The ASIC proposal to streamline electronic disclosures laws in financial services does not go far enough, argues a financial services lawyer.
The Fold Legal managing director Claire Wivell Plater suggested clarity is needed regarding online disclosures but a recent proposal by ASIC does not account for the wide range of communication options available or the immediacy of online transactions.
According to a statement from The Fold Legal, ASIC’s new regime would allow financial services or credit providers to send clients disclosure documents via contact details provided for the purpose of receiving disclosures.
However, Ms Wivell Plater said her firm has made a submission to ASIC – on behalf of a fintech client – suggesting the new arrangements have “subtle but tricky restrictions”.
“It is odd that a provider needs to be satisfied that an address has been provided for the purpose of receiving disclosures,” she said.
Ms Wivell Plater argued many clients now communicate via social media profiles, meaning ASIC should also allow disclosures via this medium.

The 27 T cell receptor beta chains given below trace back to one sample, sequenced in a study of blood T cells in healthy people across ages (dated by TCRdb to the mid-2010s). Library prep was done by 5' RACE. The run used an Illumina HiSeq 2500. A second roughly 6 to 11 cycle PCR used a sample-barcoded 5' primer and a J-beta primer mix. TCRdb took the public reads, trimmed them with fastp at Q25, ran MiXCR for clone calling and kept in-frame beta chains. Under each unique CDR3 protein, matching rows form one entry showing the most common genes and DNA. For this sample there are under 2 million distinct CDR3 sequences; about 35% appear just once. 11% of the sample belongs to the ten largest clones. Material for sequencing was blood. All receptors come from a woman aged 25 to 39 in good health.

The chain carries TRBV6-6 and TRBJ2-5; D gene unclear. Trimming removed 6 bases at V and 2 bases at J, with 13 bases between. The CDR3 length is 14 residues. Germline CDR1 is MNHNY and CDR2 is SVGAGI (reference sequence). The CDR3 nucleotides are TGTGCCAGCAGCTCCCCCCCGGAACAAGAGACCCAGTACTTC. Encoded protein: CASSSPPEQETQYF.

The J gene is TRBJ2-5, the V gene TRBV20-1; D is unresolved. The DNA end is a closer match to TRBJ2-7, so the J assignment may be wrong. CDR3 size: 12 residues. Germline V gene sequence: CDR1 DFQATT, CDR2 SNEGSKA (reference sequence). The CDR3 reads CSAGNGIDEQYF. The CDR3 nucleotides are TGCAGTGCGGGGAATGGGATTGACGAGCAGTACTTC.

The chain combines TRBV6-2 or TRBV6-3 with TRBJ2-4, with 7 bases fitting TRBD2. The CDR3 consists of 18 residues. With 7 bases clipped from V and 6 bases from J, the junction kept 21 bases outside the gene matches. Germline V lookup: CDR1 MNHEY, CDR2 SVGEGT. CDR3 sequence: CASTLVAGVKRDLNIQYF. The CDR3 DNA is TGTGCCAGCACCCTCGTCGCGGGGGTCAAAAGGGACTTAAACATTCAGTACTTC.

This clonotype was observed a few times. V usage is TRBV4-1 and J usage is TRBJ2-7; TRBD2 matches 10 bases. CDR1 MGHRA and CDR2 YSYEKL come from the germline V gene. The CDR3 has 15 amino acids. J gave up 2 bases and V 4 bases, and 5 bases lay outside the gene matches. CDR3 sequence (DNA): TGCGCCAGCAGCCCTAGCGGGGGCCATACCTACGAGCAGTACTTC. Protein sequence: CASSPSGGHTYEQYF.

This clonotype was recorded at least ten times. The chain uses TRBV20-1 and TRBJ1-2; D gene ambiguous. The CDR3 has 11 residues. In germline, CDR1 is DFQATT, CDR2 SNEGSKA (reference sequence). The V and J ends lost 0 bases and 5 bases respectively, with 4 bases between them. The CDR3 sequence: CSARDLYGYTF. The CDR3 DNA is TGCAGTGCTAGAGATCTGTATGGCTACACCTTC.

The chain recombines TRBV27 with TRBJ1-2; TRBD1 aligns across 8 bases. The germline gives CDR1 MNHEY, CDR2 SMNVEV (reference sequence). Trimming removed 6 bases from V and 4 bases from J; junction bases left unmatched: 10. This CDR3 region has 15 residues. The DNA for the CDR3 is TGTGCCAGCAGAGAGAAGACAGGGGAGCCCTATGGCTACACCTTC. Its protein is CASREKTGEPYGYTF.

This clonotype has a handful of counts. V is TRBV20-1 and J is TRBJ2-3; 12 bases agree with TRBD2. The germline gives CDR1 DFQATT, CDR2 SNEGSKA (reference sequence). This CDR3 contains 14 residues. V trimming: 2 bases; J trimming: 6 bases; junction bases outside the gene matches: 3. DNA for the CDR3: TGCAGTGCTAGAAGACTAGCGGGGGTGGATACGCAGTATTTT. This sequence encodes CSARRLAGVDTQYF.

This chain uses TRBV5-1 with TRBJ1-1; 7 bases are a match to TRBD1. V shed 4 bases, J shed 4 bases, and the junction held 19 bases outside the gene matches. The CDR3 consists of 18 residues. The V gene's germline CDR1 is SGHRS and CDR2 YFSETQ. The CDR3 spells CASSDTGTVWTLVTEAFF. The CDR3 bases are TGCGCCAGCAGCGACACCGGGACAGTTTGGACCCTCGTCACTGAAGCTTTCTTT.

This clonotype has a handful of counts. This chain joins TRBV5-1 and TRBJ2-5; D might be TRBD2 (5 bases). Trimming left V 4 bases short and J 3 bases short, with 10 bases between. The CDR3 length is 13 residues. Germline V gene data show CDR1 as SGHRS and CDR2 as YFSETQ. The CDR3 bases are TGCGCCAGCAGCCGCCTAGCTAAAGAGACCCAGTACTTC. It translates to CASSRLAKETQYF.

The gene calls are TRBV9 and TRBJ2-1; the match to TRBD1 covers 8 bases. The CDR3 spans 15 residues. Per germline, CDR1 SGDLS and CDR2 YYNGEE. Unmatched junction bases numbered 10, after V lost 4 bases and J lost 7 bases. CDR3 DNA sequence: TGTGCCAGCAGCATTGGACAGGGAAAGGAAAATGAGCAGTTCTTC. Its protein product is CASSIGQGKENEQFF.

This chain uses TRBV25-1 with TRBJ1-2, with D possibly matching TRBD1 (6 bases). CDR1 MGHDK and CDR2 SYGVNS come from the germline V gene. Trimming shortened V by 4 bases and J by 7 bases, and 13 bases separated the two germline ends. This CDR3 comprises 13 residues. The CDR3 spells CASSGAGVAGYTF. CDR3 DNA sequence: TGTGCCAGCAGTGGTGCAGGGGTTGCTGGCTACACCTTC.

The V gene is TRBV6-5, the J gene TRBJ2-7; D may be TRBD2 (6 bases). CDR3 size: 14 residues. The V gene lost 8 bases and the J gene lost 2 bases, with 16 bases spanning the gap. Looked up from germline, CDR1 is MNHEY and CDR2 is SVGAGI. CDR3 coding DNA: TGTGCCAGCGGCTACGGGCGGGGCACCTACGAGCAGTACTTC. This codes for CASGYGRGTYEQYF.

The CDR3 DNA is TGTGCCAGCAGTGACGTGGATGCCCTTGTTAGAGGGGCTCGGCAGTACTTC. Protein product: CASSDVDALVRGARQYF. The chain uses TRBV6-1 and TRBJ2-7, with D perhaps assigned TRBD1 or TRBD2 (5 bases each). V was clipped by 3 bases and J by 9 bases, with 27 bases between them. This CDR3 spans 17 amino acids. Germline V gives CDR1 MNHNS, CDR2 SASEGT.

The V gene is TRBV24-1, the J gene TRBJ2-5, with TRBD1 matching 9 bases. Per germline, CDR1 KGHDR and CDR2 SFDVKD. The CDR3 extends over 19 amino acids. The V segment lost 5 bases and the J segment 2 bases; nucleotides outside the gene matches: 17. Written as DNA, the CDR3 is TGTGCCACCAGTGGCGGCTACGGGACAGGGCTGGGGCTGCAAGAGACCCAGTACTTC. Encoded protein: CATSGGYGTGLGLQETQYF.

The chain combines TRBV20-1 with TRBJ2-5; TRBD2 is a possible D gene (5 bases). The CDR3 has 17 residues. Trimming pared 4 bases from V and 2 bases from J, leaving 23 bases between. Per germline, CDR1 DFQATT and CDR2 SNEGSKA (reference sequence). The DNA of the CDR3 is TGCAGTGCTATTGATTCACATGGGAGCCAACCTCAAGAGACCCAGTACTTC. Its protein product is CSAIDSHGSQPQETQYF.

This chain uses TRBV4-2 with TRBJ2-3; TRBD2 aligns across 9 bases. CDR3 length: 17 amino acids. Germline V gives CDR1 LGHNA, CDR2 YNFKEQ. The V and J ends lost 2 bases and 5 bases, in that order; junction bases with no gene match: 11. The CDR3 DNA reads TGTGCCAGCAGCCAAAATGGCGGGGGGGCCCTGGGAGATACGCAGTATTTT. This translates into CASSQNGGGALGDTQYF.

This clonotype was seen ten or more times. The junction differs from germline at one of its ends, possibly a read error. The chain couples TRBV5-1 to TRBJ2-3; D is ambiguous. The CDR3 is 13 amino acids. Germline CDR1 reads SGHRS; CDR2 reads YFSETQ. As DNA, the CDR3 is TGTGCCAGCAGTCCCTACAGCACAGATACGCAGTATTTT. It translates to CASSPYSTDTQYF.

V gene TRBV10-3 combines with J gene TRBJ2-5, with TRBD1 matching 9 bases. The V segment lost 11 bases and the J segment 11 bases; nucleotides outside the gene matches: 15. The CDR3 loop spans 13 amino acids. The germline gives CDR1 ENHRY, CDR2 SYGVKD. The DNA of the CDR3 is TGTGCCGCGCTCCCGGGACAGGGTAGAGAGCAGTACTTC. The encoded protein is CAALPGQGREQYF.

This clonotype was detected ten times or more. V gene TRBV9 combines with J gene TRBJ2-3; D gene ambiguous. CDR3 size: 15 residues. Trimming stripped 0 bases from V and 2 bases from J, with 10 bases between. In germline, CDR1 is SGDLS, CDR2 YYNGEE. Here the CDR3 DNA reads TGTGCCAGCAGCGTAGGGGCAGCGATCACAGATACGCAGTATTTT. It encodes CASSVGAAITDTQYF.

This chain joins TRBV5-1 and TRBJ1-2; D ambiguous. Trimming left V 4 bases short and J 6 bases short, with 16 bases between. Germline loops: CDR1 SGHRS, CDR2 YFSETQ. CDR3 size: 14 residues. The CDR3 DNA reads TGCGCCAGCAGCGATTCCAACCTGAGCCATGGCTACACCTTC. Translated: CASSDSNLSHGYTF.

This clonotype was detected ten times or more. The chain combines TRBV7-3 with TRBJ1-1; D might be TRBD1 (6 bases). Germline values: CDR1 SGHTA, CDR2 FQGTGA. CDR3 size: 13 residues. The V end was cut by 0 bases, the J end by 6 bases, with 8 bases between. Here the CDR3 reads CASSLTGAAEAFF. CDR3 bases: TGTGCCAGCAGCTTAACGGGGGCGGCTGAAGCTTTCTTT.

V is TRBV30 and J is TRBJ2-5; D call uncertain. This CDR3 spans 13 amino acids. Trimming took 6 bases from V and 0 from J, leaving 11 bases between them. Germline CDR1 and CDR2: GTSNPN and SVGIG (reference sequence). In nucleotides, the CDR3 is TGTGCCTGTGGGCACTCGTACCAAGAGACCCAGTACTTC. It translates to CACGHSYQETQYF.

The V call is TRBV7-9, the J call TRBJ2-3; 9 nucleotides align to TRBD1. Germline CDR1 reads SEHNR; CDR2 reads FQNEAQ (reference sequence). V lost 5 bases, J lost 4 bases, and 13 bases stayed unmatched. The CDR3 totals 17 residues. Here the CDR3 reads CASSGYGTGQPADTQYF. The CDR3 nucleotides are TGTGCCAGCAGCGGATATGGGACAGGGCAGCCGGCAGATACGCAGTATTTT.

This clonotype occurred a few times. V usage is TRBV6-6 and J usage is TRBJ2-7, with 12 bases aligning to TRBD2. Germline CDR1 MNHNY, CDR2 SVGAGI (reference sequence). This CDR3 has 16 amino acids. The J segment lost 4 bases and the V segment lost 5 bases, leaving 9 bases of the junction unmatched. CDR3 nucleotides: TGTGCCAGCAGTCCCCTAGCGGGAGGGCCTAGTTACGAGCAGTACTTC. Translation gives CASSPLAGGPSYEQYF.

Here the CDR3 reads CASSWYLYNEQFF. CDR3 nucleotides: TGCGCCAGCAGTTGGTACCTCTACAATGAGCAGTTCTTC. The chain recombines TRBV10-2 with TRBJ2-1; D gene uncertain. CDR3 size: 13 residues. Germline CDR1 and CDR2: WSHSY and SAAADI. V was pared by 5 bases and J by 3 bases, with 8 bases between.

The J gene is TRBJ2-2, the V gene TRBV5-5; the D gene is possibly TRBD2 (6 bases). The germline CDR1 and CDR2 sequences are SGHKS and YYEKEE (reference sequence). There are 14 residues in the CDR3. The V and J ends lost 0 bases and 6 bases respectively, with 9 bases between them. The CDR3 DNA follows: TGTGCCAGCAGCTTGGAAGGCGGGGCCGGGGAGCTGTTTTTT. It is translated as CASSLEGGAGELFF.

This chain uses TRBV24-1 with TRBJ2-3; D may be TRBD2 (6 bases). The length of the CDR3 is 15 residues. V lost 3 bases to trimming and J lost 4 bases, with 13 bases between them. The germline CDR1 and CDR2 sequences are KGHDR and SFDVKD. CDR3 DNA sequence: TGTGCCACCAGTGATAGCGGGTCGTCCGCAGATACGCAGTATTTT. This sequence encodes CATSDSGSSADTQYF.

“The power remains with the user to choose whether to use their social media profile to register,” she said.
In addition, she suggested the ASIC proposal may slow down communications for online businesses by requiring them to send an email or SMS with the documentation.
“It’s not exactly timely. The consumer is already online and ready to transact,” she said.
“Requiring the disclosure to be provided by a different medium to the one they have chosen to interact with surely increases the risk that they won’t access it before proceeding.”
As an alternative, she suggested ASIC should allow online businesses to provide disclosures via a ‘pop-up’ window on their website.
“They’re timely and, if further assurance is needed that the consumer has received the disclosure, for example because it’s particularly significant or contains individual information like an SoA, the consumer can be asked to signify receipt by a well-placed checkbox,” she said.
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